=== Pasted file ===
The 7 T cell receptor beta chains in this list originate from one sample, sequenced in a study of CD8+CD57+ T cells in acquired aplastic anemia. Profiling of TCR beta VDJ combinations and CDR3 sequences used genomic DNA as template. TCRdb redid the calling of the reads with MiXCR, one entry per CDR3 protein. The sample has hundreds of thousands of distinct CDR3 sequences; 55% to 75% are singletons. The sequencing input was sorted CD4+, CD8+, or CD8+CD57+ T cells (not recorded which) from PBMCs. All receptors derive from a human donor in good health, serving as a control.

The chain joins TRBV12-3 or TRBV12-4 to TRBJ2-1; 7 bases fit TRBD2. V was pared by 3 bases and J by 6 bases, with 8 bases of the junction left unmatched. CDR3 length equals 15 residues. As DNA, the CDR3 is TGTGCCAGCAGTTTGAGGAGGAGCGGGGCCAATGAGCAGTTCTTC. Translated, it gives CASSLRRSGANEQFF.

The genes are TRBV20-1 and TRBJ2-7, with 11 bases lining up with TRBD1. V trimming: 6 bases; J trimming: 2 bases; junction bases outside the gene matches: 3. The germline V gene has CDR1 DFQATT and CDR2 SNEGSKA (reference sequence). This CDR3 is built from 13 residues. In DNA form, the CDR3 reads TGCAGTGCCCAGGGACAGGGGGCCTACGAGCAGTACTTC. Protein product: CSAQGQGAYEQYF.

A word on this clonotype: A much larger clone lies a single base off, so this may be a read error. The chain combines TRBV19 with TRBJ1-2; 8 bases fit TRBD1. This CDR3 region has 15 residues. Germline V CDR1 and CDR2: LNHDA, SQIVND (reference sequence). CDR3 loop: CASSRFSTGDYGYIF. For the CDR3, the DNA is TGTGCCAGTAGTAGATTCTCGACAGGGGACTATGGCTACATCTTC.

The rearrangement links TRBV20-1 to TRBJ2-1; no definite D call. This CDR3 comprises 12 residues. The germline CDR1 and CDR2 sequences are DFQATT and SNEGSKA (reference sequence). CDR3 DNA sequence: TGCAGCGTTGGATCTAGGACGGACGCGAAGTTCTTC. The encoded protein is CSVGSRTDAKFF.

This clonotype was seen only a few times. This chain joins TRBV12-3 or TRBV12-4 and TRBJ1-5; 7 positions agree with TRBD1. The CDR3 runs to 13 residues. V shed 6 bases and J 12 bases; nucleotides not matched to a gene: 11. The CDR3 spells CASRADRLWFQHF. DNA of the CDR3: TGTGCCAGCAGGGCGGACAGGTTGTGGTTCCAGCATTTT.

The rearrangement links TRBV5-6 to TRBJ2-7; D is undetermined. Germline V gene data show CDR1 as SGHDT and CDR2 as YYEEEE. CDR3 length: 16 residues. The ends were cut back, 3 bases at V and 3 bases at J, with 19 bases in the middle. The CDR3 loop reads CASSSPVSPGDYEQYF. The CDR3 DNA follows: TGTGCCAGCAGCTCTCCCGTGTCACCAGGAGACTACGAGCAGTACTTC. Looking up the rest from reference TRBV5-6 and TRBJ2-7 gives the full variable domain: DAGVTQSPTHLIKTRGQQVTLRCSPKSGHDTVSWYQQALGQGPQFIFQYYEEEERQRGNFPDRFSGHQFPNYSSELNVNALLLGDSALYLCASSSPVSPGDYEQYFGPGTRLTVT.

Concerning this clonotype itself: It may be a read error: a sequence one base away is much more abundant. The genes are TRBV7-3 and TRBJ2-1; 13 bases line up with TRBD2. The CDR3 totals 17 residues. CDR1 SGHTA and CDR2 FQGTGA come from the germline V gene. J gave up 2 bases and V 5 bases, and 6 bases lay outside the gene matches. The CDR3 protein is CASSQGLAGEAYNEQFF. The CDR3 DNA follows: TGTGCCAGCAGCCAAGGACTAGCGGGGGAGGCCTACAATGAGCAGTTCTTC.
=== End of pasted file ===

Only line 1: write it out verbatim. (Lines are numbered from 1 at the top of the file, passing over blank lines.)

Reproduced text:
The 7 T cell receptor beta chains in this list originate from one sample, sequenced in a study of CD8+CD57+ T cells in acquired aplastic anemia. Profiling of TCR beta VDJ combinations and CDR3 sequences used genomic DNA as template. TCRdb redid the calling of the reads with MiXCR, one entry per CDR3 protein. The sample has hundreds of thousands of distinct CDR3 sequences; 55% to 75% are singletons. The sequencing input was sorted CD4+, CD8+, or CD8+CD57+ T cells (not recorded which) from PBMCs. All receptors derive from a human donor in good health, serving as a control.